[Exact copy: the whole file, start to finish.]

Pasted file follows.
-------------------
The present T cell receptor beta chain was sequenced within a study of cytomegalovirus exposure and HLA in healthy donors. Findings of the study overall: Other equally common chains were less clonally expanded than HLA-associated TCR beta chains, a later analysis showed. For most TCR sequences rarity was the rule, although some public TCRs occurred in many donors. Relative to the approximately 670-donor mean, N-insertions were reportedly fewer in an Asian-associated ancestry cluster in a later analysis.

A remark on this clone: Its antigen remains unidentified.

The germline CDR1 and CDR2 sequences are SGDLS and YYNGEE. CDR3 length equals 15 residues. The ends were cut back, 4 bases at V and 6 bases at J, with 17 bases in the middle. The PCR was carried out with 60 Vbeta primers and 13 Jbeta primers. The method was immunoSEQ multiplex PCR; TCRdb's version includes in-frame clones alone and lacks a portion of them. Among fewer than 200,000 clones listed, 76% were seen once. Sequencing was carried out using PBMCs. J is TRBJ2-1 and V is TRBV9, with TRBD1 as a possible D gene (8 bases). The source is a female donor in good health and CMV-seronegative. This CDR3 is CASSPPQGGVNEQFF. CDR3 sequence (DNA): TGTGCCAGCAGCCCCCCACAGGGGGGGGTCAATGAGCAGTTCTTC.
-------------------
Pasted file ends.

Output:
The present T cell receptor beta chain was sequenced within a study of cytomegalovirus exposure and HLA in healthy donors. Findings of the study overall: Other equally common chains were less clonally expanded than HLA-associated TCR beta chains, a later analysis showed. For most TCR sequences rarity was the rule, although some public TCRs occurred in many donors. Relative to the approximately 670-donor mean, N-insertions were reportedly fewer in an Asian-associated ancestry cluster in a later analysis.

A remark on this clone: Its antigen remains unidentified.

The germline CDR1 and CDR2 sequences are SGDLS and YYNGEE. CDR3 length equals 15 residues. The ends were cut back, 4 bases at V and 6 bases at J, with 17 bases in the middle. The PCR was carried out with 60 Vbeta primers and 13 Jbeta primers. The method was immunoSEQ multiplex PCR; TCRdb's version includes in-frame clones alone and lacks a portion of them. Among fewer than 200,000 clones listed, 76% were seen once. Sequencing was carried out using PBMCs. J is TRBJ2-1 and V is TRBV9, with TRBD1 as a possible D gene (8 bases). The source is a female donor in good health and CMV-seronegative. This CDR3 is CASSPPQGGVNEQFF. CDR3 sequence (DNA): TGTGCCAGCAGCCCCCCACAGGGGGGGGTCAATGAGCAGTTCTTC.